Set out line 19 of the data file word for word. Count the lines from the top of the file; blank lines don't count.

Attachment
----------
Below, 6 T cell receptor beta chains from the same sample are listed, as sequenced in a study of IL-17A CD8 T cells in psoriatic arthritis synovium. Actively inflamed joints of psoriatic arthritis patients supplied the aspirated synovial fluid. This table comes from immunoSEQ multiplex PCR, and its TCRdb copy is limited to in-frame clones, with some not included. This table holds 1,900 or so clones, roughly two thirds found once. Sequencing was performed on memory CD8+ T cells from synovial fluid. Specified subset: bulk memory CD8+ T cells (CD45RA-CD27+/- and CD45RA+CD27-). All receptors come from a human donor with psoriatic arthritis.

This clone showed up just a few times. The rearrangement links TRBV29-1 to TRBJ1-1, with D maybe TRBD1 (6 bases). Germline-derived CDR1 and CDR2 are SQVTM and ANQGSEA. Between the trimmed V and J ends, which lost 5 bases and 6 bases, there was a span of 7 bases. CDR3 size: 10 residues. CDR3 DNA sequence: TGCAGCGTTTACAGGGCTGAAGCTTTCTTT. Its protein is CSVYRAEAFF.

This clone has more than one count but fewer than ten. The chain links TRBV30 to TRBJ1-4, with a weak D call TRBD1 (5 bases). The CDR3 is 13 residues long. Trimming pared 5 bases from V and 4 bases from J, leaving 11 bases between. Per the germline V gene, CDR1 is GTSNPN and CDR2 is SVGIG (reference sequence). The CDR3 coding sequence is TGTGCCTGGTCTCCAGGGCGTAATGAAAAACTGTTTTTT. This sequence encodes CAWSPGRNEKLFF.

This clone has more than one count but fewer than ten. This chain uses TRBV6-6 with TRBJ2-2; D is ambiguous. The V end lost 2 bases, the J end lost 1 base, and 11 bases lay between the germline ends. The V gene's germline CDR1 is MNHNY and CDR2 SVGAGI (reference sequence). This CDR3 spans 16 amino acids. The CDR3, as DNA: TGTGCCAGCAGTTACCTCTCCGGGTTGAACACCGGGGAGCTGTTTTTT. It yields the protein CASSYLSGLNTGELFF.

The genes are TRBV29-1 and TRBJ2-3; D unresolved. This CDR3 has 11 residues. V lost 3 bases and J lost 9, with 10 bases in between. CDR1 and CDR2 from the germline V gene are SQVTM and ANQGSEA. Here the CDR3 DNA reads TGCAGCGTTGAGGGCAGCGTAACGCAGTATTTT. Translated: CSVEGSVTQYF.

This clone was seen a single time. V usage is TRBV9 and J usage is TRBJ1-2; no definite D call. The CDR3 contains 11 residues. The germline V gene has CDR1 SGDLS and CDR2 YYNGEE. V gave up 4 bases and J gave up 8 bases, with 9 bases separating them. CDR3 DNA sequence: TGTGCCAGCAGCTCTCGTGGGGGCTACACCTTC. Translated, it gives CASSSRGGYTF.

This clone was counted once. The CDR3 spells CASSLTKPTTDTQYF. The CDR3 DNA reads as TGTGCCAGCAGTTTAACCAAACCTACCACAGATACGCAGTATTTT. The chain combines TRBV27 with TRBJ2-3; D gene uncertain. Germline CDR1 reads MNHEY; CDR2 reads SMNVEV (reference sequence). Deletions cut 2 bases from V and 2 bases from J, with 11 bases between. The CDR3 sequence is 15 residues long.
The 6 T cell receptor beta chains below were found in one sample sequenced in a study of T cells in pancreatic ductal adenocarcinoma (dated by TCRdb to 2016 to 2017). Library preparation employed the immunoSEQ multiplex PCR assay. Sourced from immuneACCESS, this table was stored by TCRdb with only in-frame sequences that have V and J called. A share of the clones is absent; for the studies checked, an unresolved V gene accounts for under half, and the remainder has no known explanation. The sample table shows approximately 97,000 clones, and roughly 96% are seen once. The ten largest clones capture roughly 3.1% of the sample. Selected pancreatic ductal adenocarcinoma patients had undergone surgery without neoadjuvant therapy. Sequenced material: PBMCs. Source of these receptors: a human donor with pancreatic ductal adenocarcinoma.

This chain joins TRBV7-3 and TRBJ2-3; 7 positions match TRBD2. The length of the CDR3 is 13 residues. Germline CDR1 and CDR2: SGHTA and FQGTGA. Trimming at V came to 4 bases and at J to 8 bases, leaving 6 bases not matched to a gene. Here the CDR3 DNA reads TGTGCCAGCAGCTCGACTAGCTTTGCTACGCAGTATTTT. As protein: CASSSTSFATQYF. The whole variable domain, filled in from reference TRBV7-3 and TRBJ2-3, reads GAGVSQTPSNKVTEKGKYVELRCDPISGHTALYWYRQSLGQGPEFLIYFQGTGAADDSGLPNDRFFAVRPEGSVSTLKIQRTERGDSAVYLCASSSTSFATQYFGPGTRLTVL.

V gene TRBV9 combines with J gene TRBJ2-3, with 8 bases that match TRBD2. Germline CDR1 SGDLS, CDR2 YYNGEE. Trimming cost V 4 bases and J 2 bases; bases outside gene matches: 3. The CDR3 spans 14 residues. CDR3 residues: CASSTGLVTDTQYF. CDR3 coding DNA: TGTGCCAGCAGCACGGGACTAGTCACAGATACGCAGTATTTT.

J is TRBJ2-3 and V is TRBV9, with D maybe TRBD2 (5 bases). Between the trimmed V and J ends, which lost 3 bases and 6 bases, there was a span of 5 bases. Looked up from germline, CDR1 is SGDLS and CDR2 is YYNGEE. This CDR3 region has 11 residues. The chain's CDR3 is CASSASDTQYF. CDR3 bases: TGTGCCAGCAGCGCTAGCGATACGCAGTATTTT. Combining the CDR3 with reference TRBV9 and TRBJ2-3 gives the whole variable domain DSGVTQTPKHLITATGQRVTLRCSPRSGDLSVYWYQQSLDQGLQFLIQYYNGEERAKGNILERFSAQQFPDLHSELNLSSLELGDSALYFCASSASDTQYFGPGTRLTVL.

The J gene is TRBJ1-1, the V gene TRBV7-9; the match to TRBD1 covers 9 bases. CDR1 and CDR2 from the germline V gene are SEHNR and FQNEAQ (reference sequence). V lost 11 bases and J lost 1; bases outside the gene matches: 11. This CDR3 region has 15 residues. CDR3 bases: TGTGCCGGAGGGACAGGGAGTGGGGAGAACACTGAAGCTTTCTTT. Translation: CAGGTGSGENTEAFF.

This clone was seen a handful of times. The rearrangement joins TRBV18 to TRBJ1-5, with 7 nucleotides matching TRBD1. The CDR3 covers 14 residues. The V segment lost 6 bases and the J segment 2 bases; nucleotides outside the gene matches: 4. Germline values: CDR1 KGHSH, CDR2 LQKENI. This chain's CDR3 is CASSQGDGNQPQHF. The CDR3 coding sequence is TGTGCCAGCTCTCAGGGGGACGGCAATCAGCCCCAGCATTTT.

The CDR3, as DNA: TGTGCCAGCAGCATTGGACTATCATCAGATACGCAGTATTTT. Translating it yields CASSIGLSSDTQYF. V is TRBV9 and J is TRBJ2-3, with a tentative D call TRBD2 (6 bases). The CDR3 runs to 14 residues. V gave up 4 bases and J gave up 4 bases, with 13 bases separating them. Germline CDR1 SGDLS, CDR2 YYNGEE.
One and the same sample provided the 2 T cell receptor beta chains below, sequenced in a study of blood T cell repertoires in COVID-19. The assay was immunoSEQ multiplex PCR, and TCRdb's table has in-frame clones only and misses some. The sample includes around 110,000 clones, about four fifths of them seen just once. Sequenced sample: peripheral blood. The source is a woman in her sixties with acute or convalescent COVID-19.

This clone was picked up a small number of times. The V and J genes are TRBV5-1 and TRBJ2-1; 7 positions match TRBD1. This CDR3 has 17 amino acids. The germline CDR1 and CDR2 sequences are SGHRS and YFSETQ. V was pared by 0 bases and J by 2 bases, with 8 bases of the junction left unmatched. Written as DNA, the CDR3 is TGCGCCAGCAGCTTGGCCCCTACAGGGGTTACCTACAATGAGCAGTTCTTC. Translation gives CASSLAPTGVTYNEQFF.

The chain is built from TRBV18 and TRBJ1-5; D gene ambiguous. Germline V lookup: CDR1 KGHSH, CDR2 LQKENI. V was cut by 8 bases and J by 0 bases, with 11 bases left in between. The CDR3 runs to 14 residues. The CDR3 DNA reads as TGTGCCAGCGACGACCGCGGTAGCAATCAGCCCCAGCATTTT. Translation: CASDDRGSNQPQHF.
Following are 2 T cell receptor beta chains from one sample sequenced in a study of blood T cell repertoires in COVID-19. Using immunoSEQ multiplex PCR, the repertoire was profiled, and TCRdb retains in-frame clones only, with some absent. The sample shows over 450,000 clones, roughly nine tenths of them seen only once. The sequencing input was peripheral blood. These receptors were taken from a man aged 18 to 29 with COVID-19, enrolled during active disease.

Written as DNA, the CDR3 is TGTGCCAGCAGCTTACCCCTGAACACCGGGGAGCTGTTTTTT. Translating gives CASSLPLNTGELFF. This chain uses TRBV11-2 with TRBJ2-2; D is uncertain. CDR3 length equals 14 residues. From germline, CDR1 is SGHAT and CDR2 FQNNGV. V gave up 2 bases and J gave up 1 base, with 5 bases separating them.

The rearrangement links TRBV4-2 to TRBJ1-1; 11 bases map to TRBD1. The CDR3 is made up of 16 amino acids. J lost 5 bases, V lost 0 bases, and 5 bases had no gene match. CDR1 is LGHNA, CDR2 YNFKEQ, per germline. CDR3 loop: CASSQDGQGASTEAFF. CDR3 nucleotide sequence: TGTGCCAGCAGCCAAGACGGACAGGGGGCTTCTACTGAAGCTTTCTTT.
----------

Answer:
Written as DNA, the CDR3 is TGTGCCAGCAGCTTACCCCTGAACACCGGGGAGCTGTTTTTT. Translating gives CASSLPLNTGELFF. This chain uses TRBV11-2 with TRBJ2-2; D is uncertain. CDR3 length equals 14 residues. From germline, CDR1 is SGHAT and CDR2 FQNNGV. V gave up 2 bases and J gave up 1 base, with 5 bases separating them.